Cok Bakker, Ina ter Avest


In the Netherlands the debate on the identity of a school is influenced by the long
and dominant history of a close linking between religious traditions (mainly the
Christian tradition) and the design of the national school system. For almost 100
years, most schools, formally speaking, are so called Christian schools. This is not
an accidental adverb used to indicate some of the Dutch schools, but it has a strong
juridical basis. In recent education a certain discrepancy is experienced between the
formal corporate identity of a school and the actual identity of the school
population. This discrepancy is the central matter of this article. We present two
research projects by which this discrepancy is explored. The key issue seems to be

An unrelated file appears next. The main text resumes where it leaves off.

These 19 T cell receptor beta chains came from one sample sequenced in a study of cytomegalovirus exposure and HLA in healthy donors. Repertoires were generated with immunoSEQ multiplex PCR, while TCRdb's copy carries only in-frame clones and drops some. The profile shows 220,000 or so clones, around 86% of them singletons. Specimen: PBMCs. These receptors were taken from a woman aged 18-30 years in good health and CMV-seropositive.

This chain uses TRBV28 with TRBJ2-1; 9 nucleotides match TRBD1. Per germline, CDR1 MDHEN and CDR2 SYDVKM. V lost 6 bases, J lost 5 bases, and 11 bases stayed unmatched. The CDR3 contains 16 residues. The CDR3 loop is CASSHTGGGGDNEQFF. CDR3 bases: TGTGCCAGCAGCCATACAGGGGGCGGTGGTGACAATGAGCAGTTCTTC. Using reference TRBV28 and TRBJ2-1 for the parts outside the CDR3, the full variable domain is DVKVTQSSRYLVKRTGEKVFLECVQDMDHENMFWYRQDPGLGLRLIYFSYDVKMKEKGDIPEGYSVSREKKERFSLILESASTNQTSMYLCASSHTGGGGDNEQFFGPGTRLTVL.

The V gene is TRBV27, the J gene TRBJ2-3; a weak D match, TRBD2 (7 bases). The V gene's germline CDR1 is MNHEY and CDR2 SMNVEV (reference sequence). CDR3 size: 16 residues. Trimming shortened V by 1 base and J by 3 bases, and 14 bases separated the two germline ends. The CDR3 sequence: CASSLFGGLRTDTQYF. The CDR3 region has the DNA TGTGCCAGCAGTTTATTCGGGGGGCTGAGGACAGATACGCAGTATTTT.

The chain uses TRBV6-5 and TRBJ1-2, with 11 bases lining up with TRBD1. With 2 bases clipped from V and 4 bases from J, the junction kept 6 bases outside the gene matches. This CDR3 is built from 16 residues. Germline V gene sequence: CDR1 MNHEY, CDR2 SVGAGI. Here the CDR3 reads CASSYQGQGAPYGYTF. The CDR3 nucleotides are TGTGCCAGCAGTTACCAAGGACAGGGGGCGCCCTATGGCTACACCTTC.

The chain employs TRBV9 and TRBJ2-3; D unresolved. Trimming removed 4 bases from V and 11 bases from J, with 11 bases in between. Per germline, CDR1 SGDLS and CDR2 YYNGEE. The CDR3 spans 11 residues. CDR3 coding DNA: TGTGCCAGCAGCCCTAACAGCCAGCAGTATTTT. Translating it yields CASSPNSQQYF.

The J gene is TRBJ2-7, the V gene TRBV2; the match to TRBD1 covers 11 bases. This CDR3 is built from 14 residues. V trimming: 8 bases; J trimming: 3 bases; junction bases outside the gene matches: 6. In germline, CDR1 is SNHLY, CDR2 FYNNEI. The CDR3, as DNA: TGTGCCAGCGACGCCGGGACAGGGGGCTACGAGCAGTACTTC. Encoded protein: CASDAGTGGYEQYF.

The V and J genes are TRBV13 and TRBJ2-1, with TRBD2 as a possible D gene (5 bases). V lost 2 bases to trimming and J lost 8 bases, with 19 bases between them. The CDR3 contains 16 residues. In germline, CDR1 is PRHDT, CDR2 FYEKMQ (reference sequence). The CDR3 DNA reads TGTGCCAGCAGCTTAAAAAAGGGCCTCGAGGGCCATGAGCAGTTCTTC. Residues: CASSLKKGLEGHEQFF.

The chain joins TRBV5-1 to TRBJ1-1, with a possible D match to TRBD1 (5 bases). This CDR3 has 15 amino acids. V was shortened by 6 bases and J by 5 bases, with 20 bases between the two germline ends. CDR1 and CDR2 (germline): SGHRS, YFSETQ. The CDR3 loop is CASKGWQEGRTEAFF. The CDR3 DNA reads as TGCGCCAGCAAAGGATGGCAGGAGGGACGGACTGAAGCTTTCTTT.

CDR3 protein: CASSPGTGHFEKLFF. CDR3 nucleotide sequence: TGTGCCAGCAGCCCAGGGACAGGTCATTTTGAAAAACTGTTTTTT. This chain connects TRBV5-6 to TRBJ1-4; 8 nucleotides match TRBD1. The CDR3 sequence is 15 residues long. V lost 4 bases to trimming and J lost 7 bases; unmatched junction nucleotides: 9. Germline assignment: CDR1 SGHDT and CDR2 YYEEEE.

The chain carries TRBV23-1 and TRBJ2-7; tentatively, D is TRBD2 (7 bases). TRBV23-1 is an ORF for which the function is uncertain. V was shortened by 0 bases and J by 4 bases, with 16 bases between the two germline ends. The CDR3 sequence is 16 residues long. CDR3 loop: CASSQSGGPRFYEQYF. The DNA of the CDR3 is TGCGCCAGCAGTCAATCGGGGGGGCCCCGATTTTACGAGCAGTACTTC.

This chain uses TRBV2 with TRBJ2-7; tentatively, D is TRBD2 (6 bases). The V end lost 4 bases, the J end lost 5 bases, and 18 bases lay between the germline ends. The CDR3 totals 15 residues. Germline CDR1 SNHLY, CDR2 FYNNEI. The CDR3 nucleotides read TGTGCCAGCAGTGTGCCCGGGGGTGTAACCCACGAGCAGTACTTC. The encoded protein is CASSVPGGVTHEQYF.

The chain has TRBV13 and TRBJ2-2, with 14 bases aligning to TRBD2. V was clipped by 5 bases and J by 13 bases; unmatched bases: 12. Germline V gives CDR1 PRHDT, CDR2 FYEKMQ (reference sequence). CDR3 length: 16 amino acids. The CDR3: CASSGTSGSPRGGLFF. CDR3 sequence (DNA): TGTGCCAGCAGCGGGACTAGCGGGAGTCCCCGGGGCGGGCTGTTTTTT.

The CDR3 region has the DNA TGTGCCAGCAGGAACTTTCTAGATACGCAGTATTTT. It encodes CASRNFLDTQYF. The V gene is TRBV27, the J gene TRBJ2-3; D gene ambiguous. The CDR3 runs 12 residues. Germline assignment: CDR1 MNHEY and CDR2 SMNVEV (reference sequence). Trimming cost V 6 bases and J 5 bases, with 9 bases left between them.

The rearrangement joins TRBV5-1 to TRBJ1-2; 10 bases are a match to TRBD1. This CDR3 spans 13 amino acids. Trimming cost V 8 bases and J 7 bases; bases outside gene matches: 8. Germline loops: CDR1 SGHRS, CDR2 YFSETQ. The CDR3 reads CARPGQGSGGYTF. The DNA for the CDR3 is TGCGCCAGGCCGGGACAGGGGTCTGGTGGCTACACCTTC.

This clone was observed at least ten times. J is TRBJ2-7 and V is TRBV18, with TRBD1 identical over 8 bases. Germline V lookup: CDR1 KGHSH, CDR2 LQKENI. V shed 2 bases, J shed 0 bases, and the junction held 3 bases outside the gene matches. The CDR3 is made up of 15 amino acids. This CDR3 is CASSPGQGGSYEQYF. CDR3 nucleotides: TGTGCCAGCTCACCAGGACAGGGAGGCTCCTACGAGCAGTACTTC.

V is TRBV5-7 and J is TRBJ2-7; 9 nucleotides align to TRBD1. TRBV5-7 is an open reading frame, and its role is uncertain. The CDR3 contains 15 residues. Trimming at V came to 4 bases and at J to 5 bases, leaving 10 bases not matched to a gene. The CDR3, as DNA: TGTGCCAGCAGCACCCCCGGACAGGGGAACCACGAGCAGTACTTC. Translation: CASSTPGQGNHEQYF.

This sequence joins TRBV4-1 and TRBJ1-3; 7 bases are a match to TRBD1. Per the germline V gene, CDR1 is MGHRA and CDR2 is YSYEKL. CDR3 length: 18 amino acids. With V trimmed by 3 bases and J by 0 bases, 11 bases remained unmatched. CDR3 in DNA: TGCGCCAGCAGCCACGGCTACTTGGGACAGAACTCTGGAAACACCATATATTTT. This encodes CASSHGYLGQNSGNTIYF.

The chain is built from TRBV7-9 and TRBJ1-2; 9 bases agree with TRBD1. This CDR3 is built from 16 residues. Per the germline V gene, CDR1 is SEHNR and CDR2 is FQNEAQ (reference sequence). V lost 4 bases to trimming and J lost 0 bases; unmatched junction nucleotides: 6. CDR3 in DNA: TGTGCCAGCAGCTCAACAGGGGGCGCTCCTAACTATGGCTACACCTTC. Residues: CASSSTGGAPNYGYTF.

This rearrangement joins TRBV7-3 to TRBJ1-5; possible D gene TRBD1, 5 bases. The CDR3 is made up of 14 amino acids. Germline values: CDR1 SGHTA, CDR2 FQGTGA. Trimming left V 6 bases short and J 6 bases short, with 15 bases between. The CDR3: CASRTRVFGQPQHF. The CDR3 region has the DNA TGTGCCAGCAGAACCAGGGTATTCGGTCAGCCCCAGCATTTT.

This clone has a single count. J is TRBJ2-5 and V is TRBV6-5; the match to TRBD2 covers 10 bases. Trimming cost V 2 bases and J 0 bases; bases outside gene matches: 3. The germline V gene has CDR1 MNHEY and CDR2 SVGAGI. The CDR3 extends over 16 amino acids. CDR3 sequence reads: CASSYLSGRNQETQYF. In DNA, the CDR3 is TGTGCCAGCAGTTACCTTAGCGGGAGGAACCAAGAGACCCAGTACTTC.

that in Dutch education there is a strong need for a paradigm shift from a more
deductive to a more inductive reflection on school ethos.

Full Text:




  • There are currently no refbacks.

ISSN 2305-445X (online); ISSN 0254-1807 (print)

Attribution CC BY-NC-ND 4.0

Powered by OJS and hosted by Stellenbosch University Library and Information Service since 2013.


This journal is hosted by the SU LIS on request of the journal owner/editor. The SU LIS takes no responsibility for the content published within this journal, and disclaim all liability arising out of the use of or inability to use the information contained herein. We assume no responsibility, and shall not be liable for any breaches of agreement with other publishers/hosts.

SUNJournals Help